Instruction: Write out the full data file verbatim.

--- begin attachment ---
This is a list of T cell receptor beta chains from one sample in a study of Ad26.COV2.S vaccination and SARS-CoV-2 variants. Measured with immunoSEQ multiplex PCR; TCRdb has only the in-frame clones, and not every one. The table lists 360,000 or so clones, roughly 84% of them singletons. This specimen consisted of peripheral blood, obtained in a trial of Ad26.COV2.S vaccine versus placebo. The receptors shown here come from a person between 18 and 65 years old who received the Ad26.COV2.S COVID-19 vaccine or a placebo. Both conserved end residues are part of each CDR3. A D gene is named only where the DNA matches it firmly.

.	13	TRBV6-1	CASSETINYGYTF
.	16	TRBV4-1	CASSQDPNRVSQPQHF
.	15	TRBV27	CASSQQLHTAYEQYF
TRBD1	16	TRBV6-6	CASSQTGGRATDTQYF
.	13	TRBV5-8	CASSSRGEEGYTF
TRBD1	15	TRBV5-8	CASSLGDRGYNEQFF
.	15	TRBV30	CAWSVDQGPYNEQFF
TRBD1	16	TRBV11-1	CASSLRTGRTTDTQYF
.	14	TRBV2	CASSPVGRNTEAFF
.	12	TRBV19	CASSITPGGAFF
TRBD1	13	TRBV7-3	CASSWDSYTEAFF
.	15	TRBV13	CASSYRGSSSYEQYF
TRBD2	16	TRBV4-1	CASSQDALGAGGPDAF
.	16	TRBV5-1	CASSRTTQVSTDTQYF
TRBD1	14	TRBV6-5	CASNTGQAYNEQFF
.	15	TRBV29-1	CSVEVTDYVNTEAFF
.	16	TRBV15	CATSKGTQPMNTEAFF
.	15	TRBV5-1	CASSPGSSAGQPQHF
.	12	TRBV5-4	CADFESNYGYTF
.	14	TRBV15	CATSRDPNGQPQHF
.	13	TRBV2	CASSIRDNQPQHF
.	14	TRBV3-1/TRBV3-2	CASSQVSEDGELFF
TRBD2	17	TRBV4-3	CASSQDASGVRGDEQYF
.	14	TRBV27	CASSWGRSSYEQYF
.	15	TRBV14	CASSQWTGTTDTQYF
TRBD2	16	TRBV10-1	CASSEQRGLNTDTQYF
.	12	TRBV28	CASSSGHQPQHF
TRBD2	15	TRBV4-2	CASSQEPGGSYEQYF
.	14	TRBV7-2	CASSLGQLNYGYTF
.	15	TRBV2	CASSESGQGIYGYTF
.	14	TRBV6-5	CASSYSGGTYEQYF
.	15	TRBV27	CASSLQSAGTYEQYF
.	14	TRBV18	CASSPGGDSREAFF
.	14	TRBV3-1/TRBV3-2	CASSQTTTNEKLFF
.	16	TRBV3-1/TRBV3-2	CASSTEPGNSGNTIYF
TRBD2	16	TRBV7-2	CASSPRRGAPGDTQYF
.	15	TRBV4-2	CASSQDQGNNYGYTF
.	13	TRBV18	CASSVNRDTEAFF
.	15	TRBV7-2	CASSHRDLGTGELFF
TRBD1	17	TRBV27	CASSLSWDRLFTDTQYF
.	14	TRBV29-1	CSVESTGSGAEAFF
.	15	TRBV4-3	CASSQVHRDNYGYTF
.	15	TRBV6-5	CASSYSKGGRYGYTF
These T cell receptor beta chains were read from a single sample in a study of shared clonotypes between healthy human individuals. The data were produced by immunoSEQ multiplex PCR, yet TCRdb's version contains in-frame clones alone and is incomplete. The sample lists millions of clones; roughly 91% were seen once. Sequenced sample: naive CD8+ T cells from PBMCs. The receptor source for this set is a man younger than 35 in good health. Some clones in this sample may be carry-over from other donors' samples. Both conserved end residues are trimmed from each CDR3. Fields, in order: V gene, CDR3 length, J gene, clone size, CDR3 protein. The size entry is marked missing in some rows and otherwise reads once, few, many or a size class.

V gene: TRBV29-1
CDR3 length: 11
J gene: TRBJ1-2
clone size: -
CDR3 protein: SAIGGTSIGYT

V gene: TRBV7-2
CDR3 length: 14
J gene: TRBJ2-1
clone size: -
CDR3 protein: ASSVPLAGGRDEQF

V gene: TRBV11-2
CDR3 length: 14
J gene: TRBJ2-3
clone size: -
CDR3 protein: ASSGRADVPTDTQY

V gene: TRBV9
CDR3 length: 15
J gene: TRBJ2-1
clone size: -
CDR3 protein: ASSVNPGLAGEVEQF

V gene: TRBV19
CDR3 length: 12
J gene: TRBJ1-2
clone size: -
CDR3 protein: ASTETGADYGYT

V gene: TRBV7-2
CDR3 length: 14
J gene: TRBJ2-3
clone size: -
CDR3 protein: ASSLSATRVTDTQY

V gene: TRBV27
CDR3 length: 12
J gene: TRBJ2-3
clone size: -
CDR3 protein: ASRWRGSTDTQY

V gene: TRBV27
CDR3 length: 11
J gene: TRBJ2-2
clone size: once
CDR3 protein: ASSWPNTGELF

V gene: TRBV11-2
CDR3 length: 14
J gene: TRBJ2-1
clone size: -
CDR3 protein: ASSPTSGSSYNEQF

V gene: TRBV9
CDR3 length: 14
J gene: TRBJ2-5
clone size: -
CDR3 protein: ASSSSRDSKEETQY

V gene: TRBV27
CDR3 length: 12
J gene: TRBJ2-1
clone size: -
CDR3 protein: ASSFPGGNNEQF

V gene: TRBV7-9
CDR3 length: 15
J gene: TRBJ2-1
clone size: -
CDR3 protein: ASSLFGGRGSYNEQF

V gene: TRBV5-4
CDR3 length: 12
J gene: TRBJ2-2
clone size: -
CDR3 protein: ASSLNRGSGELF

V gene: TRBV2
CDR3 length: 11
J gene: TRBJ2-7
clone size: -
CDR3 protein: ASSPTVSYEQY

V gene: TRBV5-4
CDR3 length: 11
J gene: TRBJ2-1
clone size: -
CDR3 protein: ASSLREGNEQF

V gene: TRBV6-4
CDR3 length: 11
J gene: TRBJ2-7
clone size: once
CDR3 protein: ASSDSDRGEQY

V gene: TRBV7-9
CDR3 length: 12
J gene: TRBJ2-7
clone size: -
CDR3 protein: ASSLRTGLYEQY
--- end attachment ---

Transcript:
This is a list of T cell receptor beta chains from one sample in a study of Ad26.COV2.S vaccination and SARS-CoV-2 variants. Measured with immunoSEQ multiplex PCR; TCRdb has only the in-frame clones, and not every one. The table lists 360,000 or so clones, roughly 84% of them singletons. This specimen consisted of peripheral blood, obtained in a trial of Ad26.COV2.S vaccine versus placebo. The receptors shown here come from a person between 18 and 65 years old who received the Ad26.COV2.S COVID-19 vaccine or a placebo. Both conserved end residues are part of each CDR3. A D gene is named only where the DNA matches it firmly.

.	13	TRBV6-1	CASSETINYGYTF
.	16	TRBV4-1	CASSQDPNRVSQPQHF
.	15	TRBV27	CASSQQLHTAYEQYF
TRBD1	16	TRBV6-6	CASSQTGGRATDTQYF
.	13	TRBV5-8	CASSSRGEEGYTF
TRBD1	15	TRBV5-8	CASSLGDRGYNEQFF
.	15	TRBV30	CAWSVDQGPYNEQFF
TRBD1	16	TRBV11-1	CASSLRTGRTTDTQYF
.	14	TRBV2	CASSPVGRNTEAFF
.	12	TRBV19	CASSITPGGAFF
TRBD1	13	TRBV7-3	CASSWDSYTEAFF
.	15	TRBV13	CASSYRGSSSYEQYF
TRBD2	16	TRBV4-1	CASSQDALGAGGPDAF
.	16	TRBV5-1	CASSRTTQVSTDTQYF
TRBD1	14	TRBV6-5	CASNTGQAYNEQFF
.	15	TRBV29-1	CSVEVTDYVNTEAFF
.	16	TRBV15	CATSKGTQPMNTEAFF
.	15	TRBV5-1	CASSPGSSAGQPQHF
.	12	TRBV5-4	CADFESNYGYTF
.	14	TRBV15	CATSRDPNGQPQHF
.	13	TRBV2	CASSIRDNQPQHF
.	14	TRBV3-1/TRBV3-2	CASSQVSEDGELFF
TRBD2	17	TRBV4-3	CASSQDASGVRGDEQYF
.	14	TRBV27	CASSWGRSSYEQYF
.	15	TRBV14	CASSQWTGTTDTQYF
TRBD2	16	TRBV10-1	CASSEQRGLNTDTQYF
.	12	TRBV28	CASSSGHQPQHF
TRBD2	15	TRBV4-2	CASSQEPGGSYEQYF
.	14	TRBV7-2	CASSLGQLNYGYTF
.	15	TRBV2	CASSESGQGIYGYTF
.	14	TRBV6-5	CASSYSGGTYEQYF
.	15	TRBV27	CASSLQSAGTYEQYF
.	14	TRBV18	CASSPGGDSREAFF
.	14	TRBV3-1/TRBV3-2	CASSQTTTNEKLFF
.	16	TRBV3-1/TRBV3-2	CASSTEPGNSGNTIYF
TRBD2	16	TRBV7-2	CASSPRRGAPGDTQYF
.	15	TRBV4-2	CASSQDQGNNYGYTF
.	13	TRBV18	CASSVNRDTEAFF
.	15	TRBV7-2	CASSHRDLGTGELFF
TRBD1	17	TRBV27	CASSLSWDRLFTDTQYF
.	14	TRBV29-1	CSVESTGSGAEAFF
.	15	TRBV4-3	CASSQVHRDNYGYTF
.	15	TRBV6-5	CASSYSKGGRYGYTF
These T cell receptor beta chains were read from a single sample in a study of shared clonotypes between healthy human individuals. The data were produced by immunoSEQ multiplex PCR, yet TCRdb's version contains in-frame clones alone and is incomplete. The sample lists millions of clones; roughly 91% were seen once. Sequenced sample: naive CD8+ T cells from PBMCs. The receptor source for this set is a man younger than 35 in good health. Some clones in this sample may be carry-over from other donors' samples. Both conserved end residues are trimmed from each CDR3. Fields, in order: V gene, CDR3 length, J gene, clone size, CDR3 protein. The size entry is marked missing in some rows and otherwise reads once, few, many or a size class.

V gene: TRBV29-1
CDR3 length: 11
J gene: TRBJ1-2
clone size: -
CDR3 protein: SAIGGTSIGYT

V gene: TRBV7-2
CDR3 length: 14
J gene: TRBJ2-1
clone size: -
CDR3 protein: ASSVPLAGGRDEQF

V gene: TRBV11-2
CDR3 length: 14
J gene: TRBJ2-3
clone size: -
CDR3 protein: ASSGRADVPTDTQY

V gene: TRBV9
CDR3 length: 15
J gene: TRBJ2-1
clone size: -
CDR3 protein: ASSVNPGLAGEVEQF

V gene: TRBV19
CDR3 length: 12
J gene: TRBJ1-2
clone size: -
CDR3 protein: ASTETGADYGYT

V gene: TRBV7-2
CDR3 length: 14
J gene: TRBJ2-3
clone size: -
CDR3 protein: ASSLSATRVTDTQY

V gene: TRBV27
CDR3 length: 12
J gene: TRBJ2-3
clone size: -
CDR3 protein: ASRWRGSTDTQY

V gene: TRBV27
CDR3 length: 11
J gene: TRBJ2-2
clone size: once
CDR3 protein: ASSWPNTGELF

V gene: TRBV11-2
CDR3 length: 14
J gene: TRBJ2-1
clone size: -
CDR3 protein: ASSPTSGSSYNEQF

V gene: TRBV9
CDR3 length: 14
J gene: TRBJ2-5
clone size: -
CDR3 protein: ASSSSRDSKEETQY

V gene: TRBV27
CDR3 length: 12
J gene: TRBJ2-1
clone size: -
CDR3 protein: ASSFPGGNNEQF

V gene: TRBV7-9
CDR3 length: 15
J gene: TRBJ2-1
clone size: -
CDR3 protein: ASSLFGGRGSYNEQF

V gene: TRBV5-4
CDR3 length: 12
J gene: TRBJ2-2
clone size: -
CDR3 protein: ASSLNRGSGELF

V gene: TRBV2
CDR3 length: 11
J gene: TRBJ2-7
clone size: -
CDR3 protein: ASSPTVSYEQY

V gene: TRBV5-4
CDR3 length: 11
J gene: TRBJ2-1
clone size: -
CDR3 protein: ASSLREGNEQF

V gene: TRBV6-4
CDR3 length: 11
J gene: TRBJ2-7
clone size: once
CDR3 protein: ASSDSDRGEQY

V gene: TRBV7-9
CDR3 length: 12
J gene: TRBJ2-7
clone size: -
CDR3 protein: ASSLRTGLYEQY